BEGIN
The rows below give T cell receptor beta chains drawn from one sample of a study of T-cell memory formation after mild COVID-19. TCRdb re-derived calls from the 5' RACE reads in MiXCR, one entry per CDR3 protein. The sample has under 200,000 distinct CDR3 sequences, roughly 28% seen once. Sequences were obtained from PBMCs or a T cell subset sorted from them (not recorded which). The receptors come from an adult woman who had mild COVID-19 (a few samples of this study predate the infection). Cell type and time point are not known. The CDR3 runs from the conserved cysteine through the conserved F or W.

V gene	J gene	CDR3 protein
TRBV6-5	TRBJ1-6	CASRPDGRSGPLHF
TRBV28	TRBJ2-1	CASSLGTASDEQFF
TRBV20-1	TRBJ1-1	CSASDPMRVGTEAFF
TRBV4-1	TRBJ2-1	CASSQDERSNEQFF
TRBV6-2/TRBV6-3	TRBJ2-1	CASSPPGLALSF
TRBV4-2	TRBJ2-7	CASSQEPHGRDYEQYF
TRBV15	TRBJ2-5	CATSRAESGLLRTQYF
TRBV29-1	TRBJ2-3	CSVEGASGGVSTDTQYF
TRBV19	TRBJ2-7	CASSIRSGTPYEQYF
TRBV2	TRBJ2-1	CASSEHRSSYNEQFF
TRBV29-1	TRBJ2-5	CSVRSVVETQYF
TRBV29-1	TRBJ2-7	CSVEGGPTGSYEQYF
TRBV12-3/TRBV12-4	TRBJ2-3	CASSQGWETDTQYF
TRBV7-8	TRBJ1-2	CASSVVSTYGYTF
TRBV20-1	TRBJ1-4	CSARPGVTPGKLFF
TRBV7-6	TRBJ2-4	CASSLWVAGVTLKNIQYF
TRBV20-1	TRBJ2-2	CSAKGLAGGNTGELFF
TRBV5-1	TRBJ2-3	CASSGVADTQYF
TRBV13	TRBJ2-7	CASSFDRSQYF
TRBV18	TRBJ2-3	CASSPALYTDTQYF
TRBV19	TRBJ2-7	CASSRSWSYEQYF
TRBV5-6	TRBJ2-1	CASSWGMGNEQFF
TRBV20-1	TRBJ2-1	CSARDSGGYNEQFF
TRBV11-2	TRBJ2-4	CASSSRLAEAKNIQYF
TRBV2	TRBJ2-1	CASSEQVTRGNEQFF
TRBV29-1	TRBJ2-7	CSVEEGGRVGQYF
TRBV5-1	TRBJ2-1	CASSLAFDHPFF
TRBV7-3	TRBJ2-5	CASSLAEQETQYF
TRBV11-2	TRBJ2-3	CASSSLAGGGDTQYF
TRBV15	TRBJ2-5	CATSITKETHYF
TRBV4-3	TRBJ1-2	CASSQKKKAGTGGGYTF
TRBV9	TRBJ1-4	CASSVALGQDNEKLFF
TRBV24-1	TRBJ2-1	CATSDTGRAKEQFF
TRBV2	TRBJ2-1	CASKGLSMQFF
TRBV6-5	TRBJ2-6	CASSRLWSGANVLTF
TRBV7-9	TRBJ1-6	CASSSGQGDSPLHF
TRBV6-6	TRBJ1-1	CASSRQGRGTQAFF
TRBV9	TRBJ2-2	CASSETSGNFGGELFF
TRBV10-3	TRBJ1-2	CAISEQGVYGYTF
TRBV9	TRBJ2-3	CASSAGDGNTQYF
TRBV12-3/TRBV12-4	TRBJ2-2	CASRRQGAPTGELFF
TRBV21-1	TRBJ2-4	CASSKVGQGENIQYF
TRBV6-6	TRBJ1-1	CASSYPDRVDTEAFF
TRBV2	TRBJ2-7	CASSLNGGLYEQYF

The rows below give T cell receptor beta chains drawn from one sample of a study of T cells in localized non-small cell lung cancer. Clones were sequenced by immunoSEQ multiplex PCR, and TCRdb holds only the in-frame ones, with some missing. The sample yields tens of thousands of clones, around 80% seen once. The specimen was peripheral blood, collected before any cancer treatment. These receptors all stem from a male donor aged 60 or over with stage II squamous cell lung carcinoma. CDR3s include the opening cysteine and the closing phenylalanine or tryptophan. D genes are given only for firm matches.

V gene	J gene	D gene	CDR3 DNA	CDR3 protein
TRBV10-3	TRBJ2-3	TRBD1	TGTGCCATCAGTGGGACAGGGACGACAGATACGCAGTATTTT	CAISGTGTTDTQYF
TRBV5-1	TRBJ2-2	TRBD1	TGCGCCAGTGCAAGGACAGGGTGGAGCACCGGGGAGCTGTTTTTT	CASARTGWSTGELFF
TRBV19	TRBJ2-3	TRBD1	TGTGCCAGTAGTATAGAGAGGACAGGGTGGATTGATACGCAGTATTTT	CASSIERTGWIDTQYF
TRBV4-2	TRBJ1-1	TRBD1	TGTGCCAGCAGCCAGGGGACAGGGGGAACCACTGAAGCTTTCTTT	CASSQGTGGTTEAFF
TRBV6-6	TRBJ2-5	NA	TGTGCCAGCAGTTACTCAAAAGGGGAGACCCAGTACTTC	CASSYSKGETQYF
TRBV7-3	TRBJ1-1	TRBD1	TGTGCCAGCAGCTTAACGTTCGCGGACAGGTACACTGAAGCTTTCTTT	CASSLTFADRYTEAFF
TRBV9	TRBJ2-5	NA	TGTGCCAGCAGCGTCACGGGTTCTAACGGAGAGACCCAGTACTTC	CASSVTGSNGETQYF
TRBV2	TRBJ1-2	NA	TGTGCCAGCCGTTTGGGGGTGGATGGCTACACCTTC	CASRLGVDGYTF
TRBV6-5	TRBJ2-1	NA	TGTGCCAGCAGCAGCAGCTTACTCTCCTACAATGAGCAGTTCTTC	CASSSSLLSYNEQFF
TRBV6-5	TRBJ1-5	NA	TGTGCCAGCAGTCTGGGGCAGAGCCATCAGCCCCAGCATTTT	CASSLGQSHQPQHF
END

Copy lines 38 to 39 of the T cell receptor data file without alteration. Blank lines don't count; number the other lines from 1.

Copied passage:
TRBV7-9	TRBJ1-6	CASSSGQGDSPLHF
TRBV6-6	TRBJ1-1	CASSRQGRGTQAFF